If Johnson’s rhythm was disrupted by this constant switching of backs—often times in the middle of drives—we certainly didn’t see any signs of it in his on-field performance in Week 3, so there’s no reason to believe Johnson’s lack of rhythm was the cause of his struggles on against the Cowboys.
T.J. Lang injury
Lang has been one of the Lions’ best offensive linemen since he joined the team last year. Unfortunately, the injury has caused him to miss a lot of time, and the Lions have struggled to find an adequate replacement. That was certainly the case on Sunday. Before his injury, the Lions rushed for 40 yards on six carries. Yes, that is heavily skewed by a 32-yard run, but the rest of the way, Johnson and Blount combined for just 27 yards on 11 carries (2.5 YPC).
The other factor here is the Dallas defense. The Cowboys are allowing just 3.6 yards per carry as a team (sixth best). This isn’t the Patriots defense, there was just not much room to run, and with Lang out, Detroit couldn’t run the ball no matter who was in the game.
When would the Lions have given Johnson more carries?
I’ve seen a lot of people complain about Johnson getting more touches, but I haven’t seen many suggest specific times he should’ve been in the game.
And herein lies the problem. In the first half, Johnson got six carries, which is a respectable number. I can understand if you wanted a little more in the first half (Blount had five), but if you think the Lions abandoned their gameplan in the second half, that would be highly misleading.
The Lions offense barely even had the ball in the second half. Because of the defense’s ineptitude, the Lions had just three possessions in the second half and 16 total plays. By comparison, the Cowboys had four possessions and 42 plays.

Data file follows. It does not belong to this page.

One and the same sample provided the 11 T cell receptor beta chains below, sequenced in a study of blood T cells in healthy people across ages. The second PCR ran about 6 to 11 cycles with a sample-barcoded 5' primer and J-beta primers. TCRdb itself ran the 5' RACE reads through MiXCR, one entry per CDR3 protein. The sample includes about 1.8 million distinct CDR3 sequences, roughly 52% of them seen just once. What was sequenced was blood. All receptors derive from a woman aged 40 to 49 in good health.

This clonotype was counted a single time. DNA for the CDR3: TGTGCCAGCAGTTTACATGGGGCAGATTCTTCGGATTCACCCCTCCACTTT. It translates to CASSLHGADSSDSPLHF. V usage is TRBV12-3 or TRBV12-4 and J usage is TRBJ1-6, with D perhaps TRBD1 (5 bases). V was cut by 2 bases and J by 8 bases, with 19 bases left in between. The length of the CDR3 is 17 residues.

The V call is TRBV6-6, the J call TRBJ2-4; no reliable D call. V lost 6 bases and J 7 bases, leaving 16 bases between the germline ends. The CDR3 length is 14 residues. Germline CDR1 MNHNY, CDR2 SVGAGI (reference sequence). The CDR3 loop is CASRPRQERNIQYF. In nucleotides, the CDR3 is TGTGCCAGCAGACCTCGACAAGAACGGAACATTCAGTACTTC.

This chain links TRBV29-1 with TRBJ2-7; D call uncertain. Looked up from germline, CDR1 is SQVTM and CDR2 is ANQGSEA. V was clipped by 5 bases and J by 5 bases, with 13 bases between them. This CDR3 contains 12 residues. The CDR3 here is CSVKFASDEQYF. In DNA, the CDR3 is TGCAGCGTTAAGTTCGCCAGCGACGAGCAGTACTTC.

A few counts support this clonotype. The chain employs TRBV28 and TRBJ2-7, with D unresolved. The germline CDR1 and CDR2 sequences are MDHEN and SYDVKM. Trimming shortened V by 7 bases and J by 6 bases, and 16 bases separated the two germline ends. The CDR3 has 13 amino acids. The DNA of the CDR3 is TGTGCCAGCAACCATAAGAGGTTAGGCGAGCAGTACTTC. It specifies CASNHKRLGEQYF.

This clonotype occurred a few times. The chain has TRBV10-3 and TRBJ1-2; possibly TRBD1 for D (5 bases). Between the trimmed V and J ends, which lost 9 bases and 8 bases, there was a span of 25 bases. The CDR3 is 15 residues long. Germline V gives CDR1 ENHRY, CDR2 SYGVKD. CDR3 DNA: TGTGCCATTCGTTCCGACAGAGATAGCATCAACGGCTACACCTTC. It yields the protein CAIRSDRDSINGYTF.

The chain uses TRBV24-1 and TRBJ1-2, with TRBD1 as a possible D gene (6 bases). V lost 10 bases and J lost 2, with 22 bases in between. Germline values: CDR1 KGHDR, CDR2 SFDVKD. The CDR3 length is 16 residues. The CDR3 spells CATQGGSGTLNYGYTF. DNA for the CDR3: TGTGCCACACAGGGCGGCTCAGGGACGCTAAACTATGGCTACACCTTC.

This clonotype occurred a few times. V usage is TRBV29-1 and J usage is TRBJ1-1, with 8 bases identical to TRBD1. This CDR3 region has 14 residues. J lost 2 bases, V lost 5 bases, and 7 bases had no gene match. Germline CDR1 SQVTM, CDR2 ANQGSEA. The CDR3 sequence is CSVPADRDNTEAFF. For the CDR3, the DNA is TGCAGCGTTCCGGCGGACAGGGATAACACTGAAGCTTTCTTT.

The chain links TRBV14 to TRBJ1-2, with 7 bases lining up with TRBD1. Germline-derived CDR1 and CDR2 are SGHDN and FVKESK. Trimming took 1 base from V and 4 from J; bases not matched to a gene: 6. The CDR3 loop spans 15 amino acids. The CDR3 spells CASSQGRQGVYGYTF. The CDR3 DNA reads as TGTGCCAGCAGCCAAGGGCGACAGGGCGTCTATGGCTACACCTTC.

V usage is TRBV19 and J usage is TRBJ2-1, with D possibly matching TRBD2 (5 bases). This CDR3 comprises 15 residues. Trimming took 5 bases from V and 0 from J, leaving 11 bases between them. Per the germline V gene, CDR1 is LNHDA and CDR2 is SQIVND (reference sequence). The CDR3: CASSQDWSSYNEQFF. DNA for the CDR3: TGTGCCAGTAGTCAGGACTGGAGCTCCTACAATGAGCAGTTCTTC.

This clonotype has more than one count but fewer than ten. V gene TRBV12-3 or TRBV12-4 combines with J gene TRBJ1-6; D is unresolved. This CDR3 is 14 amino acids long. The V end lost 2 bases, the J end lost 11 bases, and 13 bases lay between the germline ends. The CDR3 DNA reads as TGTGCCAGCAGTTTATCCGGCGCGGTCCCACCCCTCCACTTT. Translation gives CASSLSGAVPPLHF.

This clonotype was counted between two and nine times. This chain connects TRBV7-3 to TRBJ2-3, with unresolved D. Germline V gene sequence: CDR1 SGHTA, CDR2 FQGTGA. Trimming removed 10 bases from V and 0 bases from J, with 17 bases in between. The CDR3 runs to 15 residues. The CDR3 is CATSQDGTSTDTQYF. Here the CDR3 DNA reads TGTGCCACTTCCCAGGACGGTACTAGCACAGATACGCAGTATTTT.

So of the Lions’ 16 second half plays, they gave Johnson the ball three times. Should that number have been higher? Maybe, but remember, they were also playing from behind for much of the second half, so there weren’t a lot of opportunities to run the ball. Also, the Lions managed to score touchdowns on two of their three possessions in the second half, so it’s not like their overall efficiency needed much improvement.
Or to sum up a little less poetically:
Lions vs. Cowboys 2nd half plays on offense:— Jeremy Reisman (@DetroitOnLion) October 1, 2018
When exactly should the Lions have given Kerryon more carries? They ran 16 TOTAL PLAYS IN THE SECOND HALF BECAUSE THE DEFENSE COULDN'T GET OFF THE FIELD.
No one wants to say it, but Kerryon Johnson isn’t built to be a complete workhorse back in the NFL. That option is only available to a very select few, your Ezekiel Elliotts and Adrian Petersons. At 5-foot-11, 205 pounds, Kerryon Johnson doesn’t have the body size to get 20+ carries a game, and the Lions would be abusing their power if they were to do that to a player like him just a few games into his NFL career.
Auburn didn’t seem afraid of that (he averaged 23.8 carries per game his senior year), but it resulted in a broken-down Johnson.
The only thing that might stand in his way is a slightly worrisome injury history that dates back to high school—at Auburn, he missed time with everything from hamstring to ribs to shoulder to ankle issues, and he suffered shoulder, knee and thumb injuries at Madison Academy in Alabama.
The days of a workhorse back are nearly through in the NFL, and Johnson doesn’t fit the profile for that increasingly rare role.
That being said, there’s a pretty big difference between nine and 20 carries per game. On an average week, there’s no doubt that Johnson should be getting closer to at least 15 carries a game. But against the Cowboys, the opportunities weren’t there, the productivity wasn’t there, and the game situation made it so a more involved Kerryon Johnson wouldn’t have likely changed anything about how the game played out.